Invisible Man #Twittermission Round-Up

by:  Thom Dunn at 01/31/2013

Our inaugural #Twittermission took place on the evening of January 30. The Twitterverse was buzzing with excitement when we announced the event, and there were many people following closesly as I communicated over video chat with Invisible Man projection designer Alex Koch and costume designer Kathleen Geldard and relayed their answers to audience questions live over our twitter feed, which was then displayed on the video monitors in the lobby during intermission. While much of the in-house audience seemed busy/distracted with concessions and bathroom runs, the video monitors still drew several curious eyes who watched with interest. With a little more leadtime to promote the event for A Raisin In The Sun, we're hoping to get our audiences - both those at the theatre, and those at home -even more involved in the #Twittermission conversation.

The conversation remains on our Twitter feed, of course, but for the sake of posterity, here are the tweets as they took place last night. (for those unfamiliar with twitter shorthand, @diveunderwater is Alex Koch)

Intermission 1

  1. We'll tweet out a Q first, followed by the A. "AK" is a Q for Alex Koch, "KG" is a Q for Kathleen Geldard. 
  1. Kathleen Re: wigs "3 for Julia, 2 for Deirdre, 1 for Joy." 
  1. AK: What do you use for software / editing? 
  1. .: "Final Cut Pro, After Effects, Photoshop, Isadora, and a lot of tracking in Filemaker. Mas OS X" 
  1. .: "I do the math w/ a draftsman, we look at limitations of equipment and push 'em for all they're worth!"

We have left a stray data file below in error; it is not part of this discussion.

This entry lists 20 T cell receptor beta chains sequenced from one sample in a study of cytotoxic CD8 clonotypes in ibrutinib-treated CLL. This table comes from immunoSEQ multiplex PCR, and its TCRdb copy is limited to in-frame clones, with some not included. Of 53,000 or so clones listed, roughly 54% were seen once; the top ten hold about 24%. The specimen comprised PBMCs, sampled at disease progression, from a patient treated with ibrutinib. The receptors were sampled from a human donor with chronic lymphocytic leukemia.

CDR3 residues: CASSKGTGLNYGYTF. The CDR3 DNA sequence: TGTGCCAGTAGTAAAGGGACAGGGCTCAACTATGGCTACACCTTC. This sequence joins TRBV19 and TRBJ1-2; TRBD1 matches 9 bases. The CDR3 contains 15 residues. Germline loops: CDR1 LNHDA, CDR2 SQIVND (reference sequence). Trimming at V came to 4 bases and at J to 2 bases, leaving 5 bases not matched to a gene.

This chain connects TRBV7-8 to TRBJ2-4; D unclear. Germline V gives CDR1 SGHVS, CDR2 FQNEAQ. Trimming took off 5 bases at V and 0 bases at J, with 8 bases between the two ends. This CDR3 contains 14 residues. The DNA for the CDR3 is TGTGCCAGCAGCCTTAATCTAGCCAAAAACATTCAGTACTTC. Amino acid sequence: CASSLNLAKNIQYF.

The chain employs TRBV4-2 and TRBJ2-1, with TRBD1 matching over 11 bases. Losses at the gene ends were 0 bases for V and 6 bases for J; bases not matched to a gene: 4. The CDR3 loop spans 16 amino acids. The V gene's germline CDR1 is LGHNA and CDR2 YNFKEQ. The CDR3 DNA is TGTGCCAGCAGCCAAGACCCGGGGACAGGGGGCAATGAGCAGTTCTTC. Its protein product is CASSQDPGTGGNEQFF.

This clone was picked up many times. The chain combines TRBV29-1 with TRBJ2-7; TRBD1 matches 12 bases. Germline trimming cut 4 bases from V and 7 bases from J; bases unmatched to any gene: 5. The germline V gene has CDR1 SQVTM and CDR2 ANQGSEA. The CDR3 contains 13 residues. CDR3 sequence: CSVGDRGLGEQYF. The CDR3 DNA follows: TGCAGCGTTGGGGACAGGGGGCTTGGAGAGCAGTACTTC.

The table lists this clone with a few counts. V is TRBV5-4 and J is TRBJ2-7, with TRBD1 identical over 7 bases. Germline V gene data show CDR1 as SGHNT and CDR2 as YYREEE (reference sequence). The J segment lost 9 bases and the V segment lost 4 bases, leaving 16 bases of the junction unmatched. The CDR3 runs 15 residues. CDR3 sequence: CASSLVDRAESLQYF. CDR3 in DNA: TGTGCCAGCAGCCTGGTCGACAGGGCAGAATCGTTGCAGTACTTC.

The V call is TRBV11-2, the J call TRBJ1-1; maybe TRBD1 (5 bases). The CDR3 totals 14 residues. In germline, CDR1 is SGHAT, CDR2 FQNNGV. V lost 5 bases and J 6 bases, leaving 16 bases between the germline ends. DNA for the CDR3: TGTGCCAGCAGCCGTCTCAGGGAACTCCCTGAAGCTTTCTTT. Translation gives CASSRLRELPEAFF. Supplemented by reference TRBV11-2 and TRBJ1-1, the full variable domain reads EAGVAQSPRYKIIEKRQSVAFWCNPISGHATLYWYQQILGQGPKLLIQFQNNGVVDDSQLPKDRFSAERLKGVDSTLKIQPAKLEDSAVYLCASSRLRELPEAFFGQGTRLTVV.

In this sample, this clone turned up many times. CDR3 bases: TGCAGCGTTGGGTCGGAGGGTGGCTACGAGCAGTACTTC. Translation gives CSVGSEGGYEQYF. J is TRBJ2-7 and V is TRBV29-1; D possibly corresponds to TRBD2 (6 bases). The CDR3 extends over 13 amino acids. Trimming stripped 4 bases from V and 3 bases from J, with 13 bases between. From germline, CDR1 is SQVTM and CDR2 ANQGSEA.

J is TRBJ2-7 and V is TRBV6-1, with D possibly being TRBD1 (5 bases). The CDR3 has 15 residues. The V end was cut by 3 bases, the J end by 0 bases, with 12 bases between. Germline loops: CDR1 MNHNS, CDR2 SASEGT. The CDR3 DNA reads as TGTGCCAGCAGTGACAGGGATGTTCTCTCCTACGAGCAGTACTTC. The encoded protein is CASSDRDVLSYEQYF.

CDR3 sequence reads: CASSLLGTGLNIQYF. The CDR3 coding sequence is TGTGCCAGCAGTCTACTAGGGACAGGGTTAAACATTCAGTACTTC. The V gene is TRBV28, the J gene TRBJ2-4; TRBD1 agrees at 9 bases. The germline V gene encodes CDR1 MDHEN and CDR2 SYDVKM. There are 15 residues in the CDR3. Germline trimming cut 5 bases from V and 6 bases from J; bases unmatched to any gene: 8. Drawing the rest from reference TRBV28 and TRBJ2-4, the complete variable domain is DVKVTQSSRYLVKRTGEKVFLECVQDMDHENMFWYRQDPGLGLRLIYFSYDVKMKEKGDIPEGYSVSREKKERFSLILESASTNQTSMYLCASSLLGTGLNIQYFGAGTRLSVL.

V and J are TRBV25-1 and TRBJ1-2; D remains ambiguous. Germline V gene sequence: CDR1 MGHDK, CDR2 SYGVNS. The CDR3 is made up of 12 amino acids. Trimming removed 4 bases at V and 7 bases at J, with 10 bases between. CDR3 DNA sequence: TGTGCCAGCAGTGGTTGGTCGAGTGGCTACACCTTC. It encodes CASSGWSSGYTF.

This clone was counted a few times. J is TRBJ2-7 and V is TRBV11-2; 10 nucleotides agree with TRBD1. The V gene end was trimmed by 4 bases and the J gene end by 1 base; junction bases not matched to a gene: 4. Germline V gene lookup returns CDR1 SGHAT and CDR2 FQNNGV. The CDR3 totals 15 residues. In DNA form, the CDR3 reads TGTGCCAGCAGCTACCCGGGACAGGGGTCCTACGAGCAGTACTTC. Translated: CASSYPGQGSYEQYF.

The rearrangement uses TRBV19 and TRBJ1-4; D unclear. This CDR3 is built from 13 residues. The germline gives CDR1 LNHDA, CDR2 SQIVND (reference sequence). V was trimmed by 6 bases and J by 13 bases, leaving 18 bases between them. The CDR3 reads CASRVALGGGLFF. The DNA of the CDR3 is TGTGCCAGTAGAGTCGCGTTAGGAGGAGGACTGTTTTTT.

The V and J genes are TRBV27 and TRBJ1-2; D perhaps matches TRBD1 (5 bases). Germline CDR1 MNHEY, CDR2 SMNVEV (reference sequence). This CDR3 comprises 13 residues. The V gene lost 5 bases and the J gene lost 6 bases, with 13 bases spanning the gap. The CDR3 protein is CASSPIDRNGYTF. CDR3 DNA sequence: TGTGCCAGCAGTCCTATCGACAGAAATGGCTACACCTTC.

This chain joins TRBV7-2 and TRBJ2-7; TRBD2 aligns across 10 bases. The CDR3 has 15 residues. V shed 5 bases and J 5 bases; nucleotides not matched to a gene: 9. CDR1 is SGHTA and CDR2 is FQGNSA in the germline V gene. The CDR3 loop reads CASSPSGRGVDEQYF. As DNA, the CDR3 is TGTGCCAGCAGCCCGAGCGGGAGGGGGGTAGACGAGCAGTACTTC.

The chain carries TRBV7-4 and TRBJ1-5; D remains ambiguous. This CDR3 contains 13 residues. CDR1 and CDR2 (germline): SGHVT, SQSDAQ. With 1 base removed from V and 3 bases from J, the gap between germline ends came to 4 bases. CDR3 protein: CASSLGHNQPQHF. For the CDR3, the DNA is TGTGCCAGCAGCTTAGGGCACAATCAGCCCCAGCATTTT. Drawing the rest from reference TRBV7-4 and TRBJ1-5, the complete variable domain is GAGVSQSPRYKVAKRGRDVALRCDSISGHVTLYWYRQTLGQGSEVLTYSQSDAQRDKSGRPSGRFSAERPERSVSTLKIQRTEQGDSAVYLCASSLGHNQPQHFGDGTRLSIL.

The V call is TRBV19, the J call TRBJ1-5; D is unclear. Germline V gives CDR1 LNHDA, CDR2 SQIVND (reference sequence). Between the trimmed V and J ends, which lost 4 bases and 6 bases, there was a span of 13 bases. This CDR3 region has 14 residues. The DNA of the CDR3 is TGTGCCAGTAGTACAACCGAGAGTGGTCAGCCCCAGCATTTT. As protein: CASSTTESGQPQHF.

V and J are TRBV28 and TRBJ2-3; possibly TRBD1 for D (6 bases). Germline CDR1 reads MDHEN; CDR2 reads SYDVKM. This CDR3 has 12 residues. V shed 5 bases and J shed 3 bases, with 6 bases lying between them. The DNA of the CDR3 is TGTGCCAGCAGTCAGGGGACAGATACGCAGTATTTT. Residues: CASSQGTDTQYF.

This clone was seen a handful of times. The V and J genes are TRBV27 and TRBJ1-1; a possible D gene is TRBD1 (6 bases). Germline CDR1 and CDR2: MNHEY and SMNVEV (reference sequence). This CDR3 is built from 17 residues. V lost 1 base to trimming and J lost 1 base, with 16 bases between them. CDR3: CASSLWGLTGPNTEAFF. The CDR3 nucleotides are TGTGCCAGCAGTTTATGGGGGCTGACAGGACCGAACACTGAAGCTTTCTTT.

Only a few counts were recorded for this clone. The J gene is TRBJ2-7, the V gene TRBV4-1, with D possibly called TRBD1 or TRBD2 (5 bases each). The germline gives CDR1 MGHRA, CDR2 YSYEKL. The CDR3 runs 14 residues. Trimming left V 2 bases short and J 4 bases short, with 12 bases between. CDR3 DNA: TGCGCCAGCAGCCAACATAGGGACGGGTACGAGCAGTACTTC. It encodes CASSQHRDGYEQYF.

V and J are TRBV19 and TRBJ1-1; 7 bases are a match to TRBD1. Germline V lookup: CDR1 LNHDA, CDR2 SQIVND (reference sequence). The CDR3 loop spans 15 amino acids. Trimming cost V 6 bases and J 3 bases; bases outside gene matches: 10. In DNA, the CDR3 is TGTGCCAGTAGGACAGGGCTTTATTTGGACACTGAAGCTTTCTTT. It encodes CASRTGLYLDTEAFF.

1. AK: How did the projections change between theatres? 
  1. .: "The shape of the Court & Studio was quite different, no one saw the whole picture, had to shift images for perspective."
  1. AK: How did you learn about doing projection? 
  1. .: "Made it up as I went along. Started making gallery installations, performance element came next."
  1. AK: What is your favorite projected moment in the show? 
  1. .: "I love the hospital (electroshock), it's a total blow-out of effects. Feels good to let go of restraint." 
  1. AK: Do you handle the actual setting / arrangement of the projectors?  
  1. .: "With set designer we decide what we want to paint w/ projections, lens math tells us where they go."
  1. That's all for now. Don't forget to ask your questions, and we'll be back in about 45 minutes at the end of the act for  2!

Intermission 2

 

  1. Time for  part 2! Remember to send us your questions (and thanks again to !) 
  1. KG: How many quick changes are there (and are any projections used to cover quick changes?)  
  1. Kathleen: "Many many quick changes, but the changes happen during dialog."  
  1. AK: Where do you find the images and video? Did you gather it all by yourself?   
  1. .: "I led a team of 4. We started at National Archives, a FREE resource. Almost everything is open source!"
  1. KG: What changed between theatres (Court in Chicago to DC to the )? 
  1. Kathleen: "Parts of costume design were heightened from DC to here, mostly due to change in audience distance." (1/2)
  1. Kathleen: "One more notable change from last production is Woman In Red's dress and red undergarments."  (2/2)
  1. AK: How did projections change between theatres?  
  1. .: "Shape of Court & Studio was quite different, had to shift images based on audience perspective." 
  1. And the most important  Question of the night for Cambridge expat , or Yankees?
  1. Ladies and gentlemen, you can all rest easy this : is indeed still a  fan!

 

  1. Thank you again for joining us on our  experiment, and have a good night!

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About me

Thom Dunn is the Web & New Media Manager at the Huntington, meaning it's his job to play around on the Internet and make things cool. He handles all of the video content and social media as well, and has the biggest computer monitor in the office. Like, ginormous.

Outside of the Huntington, Thom is a writer, musician, and homebrewer. It's all pretty cool. You can find out more about it at thomdunn.net.

 
 

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